New research from the University of Manchester shows that the current climate targets set for international shipping are far too lax, and would mean the sector cannot play its fair part in meeting the Paris climate goals.
Member states of the International Maritime Organization (IMO) are meeting this week for the 77th gathering of the Marine Environment Protection Committee (MEPC), with much time spent thus far discussing emissions targets.
New research from the Tyndall Centre for Climate Change at the University of Manchester concludes that significantly stronger short and longer-term targets need to be set for the sector to be compatible with the Paris Agreement’s goals: 34% reductions on 2008 emissions levels by 2030, and zero emissions before 2050, compared with the sector’s existing target of a 50% cut in CO2 by 2050. Crucially, strengthening the target by the IMO’s 2023 strategy revision date is imperative, something that has been deliberated extensively this week at MEPC.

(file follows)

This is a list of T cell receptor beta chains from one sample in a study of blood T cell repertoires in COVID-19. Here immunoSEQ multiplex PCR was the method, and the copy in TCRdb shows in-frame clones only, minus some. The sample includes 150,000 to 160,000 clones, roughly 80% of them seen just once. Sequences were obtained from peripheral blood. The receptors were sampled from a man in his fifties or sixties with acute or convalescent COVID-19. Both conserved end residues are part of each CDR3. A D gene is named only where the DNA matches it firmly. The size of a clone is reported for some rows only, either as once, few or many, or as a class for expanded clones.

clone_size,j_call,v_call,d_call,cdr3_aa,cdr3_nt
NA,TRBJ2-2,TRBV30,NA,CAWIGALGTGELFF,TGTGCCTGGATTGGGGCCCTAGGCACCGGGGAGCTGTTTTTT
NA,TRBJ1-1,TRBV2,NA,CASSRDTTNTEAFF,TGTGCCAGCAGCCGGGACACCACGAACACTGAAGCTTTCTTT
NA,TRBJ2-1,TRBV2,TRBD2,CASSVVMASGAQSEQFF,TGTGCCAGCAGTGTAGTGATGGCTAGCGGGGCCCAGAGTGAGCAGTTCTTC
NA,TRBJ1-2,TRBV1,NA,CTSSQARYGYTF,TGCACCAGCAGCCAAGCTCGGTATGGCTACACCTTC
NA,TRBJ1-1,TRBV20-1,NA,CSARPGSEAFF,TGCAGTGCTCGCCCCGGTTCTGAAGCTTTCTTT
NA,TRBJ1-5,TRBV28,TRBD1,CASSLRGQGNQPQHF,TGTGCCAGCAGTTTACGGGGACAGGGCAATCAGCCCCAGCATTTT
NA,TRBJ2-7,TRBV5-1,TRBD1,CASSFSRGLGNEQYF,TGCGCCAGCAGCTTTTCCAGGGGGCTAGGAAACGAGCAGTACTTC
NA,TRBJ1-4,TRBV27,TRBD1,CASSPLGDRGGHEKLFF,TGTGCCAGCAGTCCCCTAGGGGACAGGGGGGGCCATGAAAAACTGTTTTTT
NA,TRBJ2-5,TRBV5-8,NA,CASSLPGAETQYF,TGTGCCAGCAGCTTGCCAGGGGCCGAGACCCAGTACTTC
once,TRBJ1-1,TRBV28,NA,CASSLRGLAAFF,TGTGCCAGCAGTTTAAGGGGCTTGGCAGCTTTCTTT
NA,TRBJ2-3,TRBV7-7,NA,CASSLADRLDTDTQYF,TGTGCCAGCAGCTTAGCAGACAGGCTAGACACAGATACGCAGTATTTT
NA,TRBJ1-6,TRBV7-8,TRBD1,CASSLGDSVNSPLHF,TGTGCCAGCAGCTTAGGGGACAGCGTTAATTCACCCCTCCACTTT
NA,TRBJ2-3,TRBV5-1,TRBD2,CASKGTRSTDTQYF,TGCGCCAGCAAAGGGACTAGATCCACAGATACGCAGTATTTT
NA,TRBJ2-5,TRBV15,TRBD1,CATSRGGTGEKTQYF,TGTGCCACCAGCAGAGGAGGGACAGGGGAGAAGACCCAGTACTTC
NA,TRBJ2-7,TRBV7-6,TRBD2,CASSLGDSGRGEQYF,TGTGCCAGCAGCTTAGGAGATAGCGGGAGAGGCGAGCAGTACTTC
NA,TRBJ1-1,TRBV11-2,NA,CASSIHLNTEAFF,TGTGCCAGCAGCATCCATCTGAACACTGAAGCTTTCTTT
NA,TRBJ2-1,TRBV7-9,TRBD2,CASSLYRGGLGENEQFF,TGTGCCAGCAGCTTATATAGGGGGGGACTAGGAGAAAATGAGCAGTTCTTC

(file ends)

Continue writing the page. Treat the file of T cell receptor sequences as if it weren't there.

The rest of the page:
The longer the delay in setting new targets, the steeper subsequent decarbonisation trajectories
Professor Alice Larkin from the University of Manchester argued that the longer the delay in setting new targets, the steeper subsequent decarbonisation trajectories.
“It has to be all hands on deck for international shipping now. Immediate action that focuses on operational change and retrofitting existing ships is needed to deliver major emissions reductions this decade, or shipping cannot deliver its fair part in meeting the Paris climate goals” she said, adding: “Delay beyond 2023 would mean the future transition for international shipping is too rapid to be feasible.”
MEPC delegates discussed the Marshall Islands’ and Solomon Islands’ resolution proposal for zero emission shipping by 2050 on Monday. In the end, just eight countries supported the zero by 2050 resolution.